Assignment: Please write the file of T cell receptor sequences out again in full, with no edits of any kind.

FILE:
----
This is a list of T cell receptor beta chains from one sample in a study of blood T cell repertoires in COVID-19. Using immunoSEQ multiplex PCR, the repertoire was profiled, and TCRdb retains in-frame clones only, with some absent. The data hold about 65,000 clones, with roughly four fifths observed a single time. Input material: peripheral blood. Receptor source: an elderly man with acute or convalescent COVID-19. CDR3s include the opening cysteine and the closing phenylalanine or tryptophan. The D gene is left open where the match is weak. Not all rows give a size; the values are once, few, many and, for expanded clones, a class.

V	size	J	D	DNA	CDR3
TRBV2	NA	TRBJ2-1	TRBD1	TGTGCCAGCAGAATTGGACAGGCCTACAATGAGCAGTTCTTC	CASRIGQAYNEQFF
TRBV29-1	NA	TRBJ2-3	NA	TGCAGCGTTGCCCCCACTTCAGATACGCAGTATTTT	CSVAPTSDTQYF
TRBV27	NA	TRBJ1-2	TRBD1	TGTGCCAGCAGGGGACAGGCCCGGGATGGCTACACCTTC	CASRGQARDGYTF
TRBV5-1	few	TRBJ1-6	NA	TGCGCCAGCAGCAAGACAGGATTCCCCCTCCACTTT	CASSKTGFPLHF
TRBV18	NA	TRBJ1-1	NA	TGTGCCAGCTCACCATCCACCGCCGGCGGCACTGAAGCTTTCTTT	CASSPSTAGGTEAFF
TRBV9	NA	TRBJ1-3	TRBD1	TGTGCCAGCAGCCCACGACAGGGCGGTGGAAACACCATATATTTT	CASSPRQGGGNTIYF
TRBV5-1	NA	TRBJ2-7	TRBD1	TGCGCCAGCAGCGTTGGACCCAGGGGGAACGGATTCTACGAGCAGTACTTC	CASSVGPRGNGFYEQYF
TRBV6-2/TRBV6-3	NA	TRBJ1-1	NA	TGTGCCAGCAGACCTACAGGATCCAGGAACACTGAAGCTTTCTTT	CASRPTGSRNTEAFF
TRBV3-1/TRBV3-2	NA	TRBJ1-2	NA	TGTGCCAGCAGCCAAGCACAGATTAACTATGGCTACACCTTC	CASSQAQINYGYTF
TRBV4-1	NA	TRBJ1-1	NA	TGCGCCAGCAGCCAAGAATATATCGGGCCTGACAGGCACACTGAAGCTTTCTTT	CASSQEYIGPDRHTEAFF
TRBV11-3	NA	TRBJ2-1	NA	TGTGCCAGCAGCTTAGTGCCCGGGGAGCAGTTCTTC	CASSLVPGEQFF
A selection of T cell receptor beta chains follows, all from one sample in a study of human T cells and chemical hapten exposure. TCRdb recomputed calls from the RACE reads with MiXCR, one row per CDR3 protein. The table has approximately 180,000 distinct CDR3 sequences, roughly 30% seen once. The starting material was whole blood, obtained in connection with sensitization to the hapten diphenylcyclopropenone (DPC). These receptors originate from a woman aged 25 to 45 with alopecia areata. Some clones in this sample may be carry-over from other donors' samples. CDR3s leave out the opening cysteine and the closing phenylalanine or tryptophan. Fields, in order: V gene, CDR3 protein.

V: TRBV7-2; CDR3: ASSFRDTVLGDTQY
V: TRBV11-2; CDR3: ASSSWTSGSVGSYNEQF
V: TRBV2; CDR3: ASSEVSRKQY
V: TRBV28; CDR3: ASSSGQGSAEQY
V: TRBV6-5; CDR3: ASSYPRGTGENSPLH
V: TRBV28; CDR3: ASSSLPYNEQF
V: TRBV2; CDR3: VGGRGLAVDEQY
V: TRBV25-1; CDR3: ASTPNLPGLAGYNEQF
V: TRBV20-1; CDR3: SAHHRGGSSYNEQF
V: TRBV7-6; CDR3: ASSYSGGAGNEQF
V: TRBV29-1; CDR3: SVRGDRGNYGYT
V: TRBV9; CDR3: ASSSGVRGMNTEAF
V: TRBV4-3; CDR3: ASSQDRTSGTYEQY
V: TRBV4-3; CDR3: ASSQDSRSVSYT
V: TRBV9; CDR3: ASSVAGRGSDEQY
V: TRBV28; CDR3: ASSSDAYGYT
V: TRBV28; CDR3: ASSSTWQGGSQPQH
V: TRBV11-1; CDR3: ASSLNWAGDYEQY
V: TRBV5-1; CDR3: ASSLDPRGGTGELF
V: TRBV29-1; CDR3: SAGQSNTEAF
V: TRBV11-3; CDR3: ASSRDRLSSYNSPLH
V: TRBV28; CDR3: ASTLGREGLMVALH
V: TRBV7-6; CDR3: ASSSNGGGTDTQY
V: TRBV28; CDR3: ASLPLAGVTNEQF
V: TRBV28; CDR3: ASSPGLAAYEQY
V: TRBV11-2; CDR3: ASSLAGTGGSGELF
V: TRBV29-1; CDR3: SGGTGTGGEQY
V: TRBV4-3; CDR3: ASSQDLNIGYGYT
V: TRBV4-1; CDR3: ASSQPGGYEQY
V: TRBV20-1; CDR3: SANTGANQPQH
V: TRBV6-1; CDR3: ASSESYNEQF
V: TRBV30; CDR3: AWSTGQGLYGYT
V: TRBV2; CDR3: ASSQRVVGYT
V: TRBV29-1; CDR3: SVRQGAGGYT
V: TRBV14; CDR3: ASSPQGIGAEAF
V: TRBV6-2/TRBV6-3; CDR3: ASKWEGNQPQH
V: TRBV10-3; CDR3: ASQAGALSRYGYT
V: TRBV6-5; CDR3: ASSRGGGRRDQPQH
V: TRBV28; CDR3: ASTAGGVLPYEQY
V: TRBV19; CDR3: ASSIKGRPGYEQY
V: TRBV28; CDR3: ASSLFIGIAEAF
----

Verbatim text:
This is a list of T cell receptor beta chains from one sample in a study of blood T cell repertoires in COVID-19. Using immunoSEQ multiplex PCR, the repertoire was profiled, and TCRdb retains in-frame clones only, with some absent. The data hold about 65,000 clones, with roughly four fifths observed a single time. Input material: peripheral blood. Receptor source: an elderly man with acute or convalescent COVID-19. CDR3s include the opening cysteine and the closing phenylalanine or tryptophan. The D gene is left open where the match is weak. Not all rows give a size; the values are once, few, many and, for expanded clones, a class.

V	size	J	D	DNA	CDR3
TRBV2	NA	TRBJ2-1	TRBD1	TGTGCCAGCAGAATTGGACAGGCCTACAATGAGCAGTTCTTC	CASRIGQAYNEQFF
TRBV29-1	NA	TRBJ2-3	NA	TGCAGCGTTGCCCCCACTTCAGATACGCAGTATTTT	CSVAPTSDTQYF
TRBV27	NA	TRBJ1-2	TRBD1	TGTGCCAGCAGGGGACAGGCCCGGGATGGCTACACCTTC	CASRGQARDGYTF
TRBV5-1	few	TRBJ1-6	NA	TGCGCCAGCAGCAAGACAGGATTCCCCCTCCACTTT	CASSKTGFPLHF
TRBV18	NA	TRBJ1-1	NA	TGTGCCAGCTCACCATCCACCGCCGGCGGCACTGAAGCTTTCTTT	CASSPSTAGGTEAFF
TRBV9	NA	TRBJ1-3	TRBD1	TGTGCCAGCAGCCCACGACAGGGCGGTGGAAACACCATATATTTT	CASSPRQGGGNTIYF
TRBV5-1	NA	TRBJ2-7	TRBD1	TGCGCCAGCAGCGTTGGACCCAGGGGGAACGGATTCTACGAGCAGTACTTC	CASSVGPRGNGFYEQYF
TRBV6-2/TRBV6-3	NA	TRBJ1-1	NA	TGTGCCAGCAGACCTACAGGATCCAGGAACACTGAAGCTTTCTTT	CASRPTGSRNTEAFF
TRBV3-1/TRBV3-2	NA	TRBJ1-2	NA	TGTGCCAGCAGCCAAGCACAGATTAACTATGGCTACACCTTC	CASSQAQINYGYTF
TRBV4-1	NA	TRBJ1-1	NA	TGCGCCAGCAGCCAAGAATATATCGGGCCTGACAGGCACACTGAAGCTTTCTTT	CASSQEYIGPDRHTEAFF
TRBV11-3	NA	TRBJ2-1	NA	TGTGCCAGCAGCTTAGTGCCCGGGGAGCAGTTCTTC	CASSLVPGEQFF
A selection of T cell receptor beta chains follows, all from one sample in a study of human T cells and chemical hapten exposure. TCRdb recomputed calls from the RACE reads with MiXCR, one row per CDR3 protein. The table has approximately 180,000 distinct CDR3 sequences, roughly 30% seen once. The starting material was whole blood, obtained in connection with sensitization to the hapten diphenylcyclopropenone (DPC). These receptors originate from a woman aged 25 to 45 with alopecia areata. Some clones in this sample may be carry-over from other donors' samples. CDR3s leave out the opening cysteine and the closing phenylalanine or tryptophan. Fields, in order: V gene, CDR3 protein.

V: TRBV7-2; CDR3: ASSFRDTVLGDTQY
V: TRBV11-2; CDR3: ASSSWTSGSVGSYNEQF
V: TRBV2; CDR3: ASSEVSRKQY
V: TRBV28; CDR3: ASSSGQGSAEQY
V: TRBV6-5; CDR3: ASSYPRGTGENSPLH
V: TRBV28; CDR3: ASSSLPYNEQF
V: TRBV2; CDR3: VGGRGLAVDEQY
V: TRBV25-1; CDR3: ASTPNLPGLAGYNEQF
V: TRBV20-1; CDR3: SAHHRGGSSYNEQF
V: TRBV7-6; CDR3: ASSYSGGAGNEQF
V: TRBV29-1; CDR3: SVRGDRGNYGYT
V: TRBV9; CDR3: ASSSGVRGMNTEAF
V: TRBV4-3; CDR3: ASSQDRTSGTYEQY
V: TRBV4-3; CDR3: ASSQDSRSVSYT
V: TRBV9; CDR3: ASSVAGRGSDEQY
V: TRBV28; CDR3: ASSSDAYGYT
V: TRBV28; CDR3: ASSSTWQGGSQPQH
V: TRBV11-1; CDR3: ASSLNWAGDYEQY
V: TRBV5-1; CDR3: ASSLDPRGGTGELF
V: TRBV29-1; CDR3: SAGQSNTEAF
V: TRBV11-3; CDR3: ASSRDRLSSYNSPLH
V: TRBV28; CDR3: ASTLGREGLMVALH
V: TRBV7-6; CDR3: ASSSNGGGTDTQY
V: TRBV28; CDR3: ASLPLAGVTNEQF
V: TRBV28; CDR3: ASSPGLAAYEQY
V: TRBV11-2; CDR3: ASSLAGTGGSGELF
V: TRBV29-1; CDR3: SGGTGTGGEQY
V: TRBV4-3; CDR3: ASSQDLNIGYGYT
V: TRBV4-1; CDR3: ASSQPGGYEQY
V: TRBV20-1; CDR3: SANTGANQPQH
V: TRBV6-1; CDR3: ASSESYNEQF
V: TRBV30; CDR3: AWSTGQGLYGYT
V: TRBV2; CDR3: ASSQRVVGYT
V: TRBV29-1; CDR3: SVRQGAGGYT
V: TRBV14; CDR3: ASSPQGIGAEAF
V: TRBV6-2/TRBV6-3; CDR3: ASKWEGNQPQH
V: TRBV10-3; CDR3: ASQAGALSRYGYT
V: TRBV6-5; CDR3: ASSRGGGRRDQPQH
V: TRBV28; CDR3: ASTAGGVLPYEQY
V: TRBV19; CDR3: ASSIKGRPGYEQY
V: TRBV28; CDR3: ASSLFIGIAEAF